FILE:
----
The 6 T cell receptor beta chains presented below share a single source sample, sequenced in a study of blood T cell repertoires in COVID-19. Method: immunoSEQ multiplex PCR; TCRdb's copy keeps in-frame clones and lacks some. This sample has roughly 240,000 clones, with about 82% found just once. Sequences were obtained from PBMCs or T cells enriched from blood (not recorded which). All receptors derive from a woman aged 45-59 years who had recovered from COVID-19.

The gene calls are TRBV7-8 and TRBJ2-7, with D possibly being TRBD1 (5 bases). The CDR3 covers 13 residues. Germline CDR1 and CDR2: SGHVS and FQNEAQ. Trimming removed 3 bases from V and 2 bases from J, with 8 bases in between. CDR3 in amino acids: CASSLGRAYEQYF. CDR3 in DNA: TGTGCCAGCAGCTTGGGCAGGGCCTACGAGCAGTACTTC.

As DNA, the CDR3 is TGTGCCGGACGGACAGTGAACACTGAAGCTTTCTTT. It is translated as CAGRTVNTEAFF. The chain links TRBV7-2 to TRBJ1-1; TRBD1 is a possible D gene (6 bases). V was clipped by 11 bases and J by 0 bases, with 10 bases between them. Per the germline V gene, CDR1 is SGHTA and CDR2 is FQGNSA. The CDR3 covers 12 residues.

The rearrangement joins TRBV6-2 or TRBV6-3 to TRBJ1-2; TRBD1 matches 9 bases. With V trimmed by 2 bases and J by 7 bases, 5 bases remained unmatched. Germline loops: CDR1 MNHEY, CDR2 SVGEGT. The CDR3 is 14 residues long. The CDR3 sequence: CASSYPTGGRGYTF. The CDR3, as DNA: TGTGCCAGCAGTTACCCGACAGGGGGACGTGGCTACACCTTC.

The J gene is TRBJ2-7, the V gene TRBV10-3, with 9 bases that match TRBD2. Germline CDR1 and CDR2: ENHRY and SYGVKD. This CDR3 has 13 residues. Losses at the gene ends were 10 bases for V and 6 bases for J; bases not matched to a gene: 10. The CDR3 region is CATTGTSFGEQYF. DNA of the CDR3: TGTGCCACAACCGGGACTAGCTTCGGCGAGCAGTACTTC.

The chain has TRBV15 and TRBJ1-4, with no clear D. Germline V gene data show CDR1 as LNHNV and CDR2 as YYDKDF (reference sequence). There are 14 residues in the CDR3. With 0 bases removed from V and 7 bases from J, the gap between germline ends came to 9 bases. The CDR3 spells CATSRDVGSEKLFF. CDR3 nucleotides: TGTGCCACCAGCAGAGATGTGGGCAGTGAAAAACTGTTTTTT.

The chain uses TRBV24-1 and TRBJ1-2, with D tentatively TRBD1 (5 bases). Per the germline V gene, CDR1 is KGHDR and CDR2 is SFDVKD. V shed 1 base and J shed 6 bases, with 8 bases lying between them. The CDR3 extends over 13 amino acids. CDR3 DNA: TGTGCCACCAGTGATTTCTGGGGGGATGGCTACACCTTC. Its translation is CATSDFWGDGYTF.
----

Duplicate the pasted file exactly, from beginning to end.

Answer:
The 6 T cell receptor beta chains presented below share a single source sample, sequenced in a study of blood T cell repertoires in COVID-19. Method: immunoSEQ multiplex PCR; TCRdb's copy keeps in-frame clones and lacks some. This sample has roughly 240,000 clones, with about 82% found just once. Sequences were obtained from PBMCs or T cells enriched from blood (not recorded which). All receptors derive from a woman aged 45-59 years who had recovered from COVID-19.

The gene calls are TRBV7-8 and TRBJ2-7, with D possibly being TRBD1 (5 bases). The CDR3 covers 13 residues. Germline CDR1 and CDR2: SGHVS and FQNEAQ. Trimming removed 3 bases from V and 2 bases from J, with 8 bases in between. CDR3 in amino acids: CASSLGRAYEQYF. CDR3 in DNA: TGTGCCAGCAGCTTGGGCAGGGCCTACGAGCAGTACTTC.

As DNA, the CDR3 is TGTGCCGGACGGACAGTGAACACTGAAGCTTTCTTT. It is translated as CAGRTVNTEAFF. The chain links TRBV7-2 to TRBJ1-1; TRBD1 is a possible D gene (6 bases). V was clipped by 11 bases and J by 0 bases, with 10 bases between them. Per the germline V gene, CDR1 is SGHTA and CDR2 is FQGNSA. The CDR3 covers 12 residues.

The rearrangement joins TRBV6-2 or TRBV6-3 to TRBJ1-2; TRBD1 matches 9 bases. With V trimmed by 2 bases and J by 7 bases, 5 bases remained unmatched. Germline loops: CDR1 MNHEY, CDR2 SVGEGT. The CDR3 is 14 residues long. The CDR3 sequence: CASSYPTGGRGYTF. The CDR3, as DNA: TGTGCCAGCAGTTACCCGACAGGGGGACGTGGCTACACCTTC.

The J gene is TRBJ2-7, the V gene TRBV10-3, with 9 bases that match TRBD2. Germline CDR1 and CDR2: ENHRY and SYGVKD. This CDR3 has 13 residues. Losses at the gene ends were 10 bases for V and 6 bases for J; bases not matched to a gene: 10. The CDR3 region is CATTGTSFGEQYF. DNA of the CDR3: TGTGCCACAACCGGGACTAGCTTCGGCGAGCAGTACTTC.

The chain has TRBV15 and TRBJ1-4, with no clear D. Germline V gene data show CDR1 as LNHNV and CDR2 as YYDKDF (reference sequence). There are 14 residues in the CDR3. With 0 bases removed from V and 7 bases from J, the gap between germline ends came to 9 bases. The CDR3 spells CATSRDVGSEKLFF. CDR3 nucleotides: TGTGCCACCAGCAGAGATGTGGGCAGTGAAAAACTGTTTTTT.

The chain uses TRBV24-1 and TRBJ1-2, with D tentatively TRBD1 (5 bases). Per the germline V gene, CDR1 is KGHDR and CDR2 is SFDVKD. V shed 1 base and J shed 6 bases, with 8 bases lying between them. The CDR3 extends over 13 amino acids. CDR3 DNA: TGTGCCACCAGTGATTTCTGGGGGGATGGCTACACCTTC. Its translation is CATSDFWGDGYTF.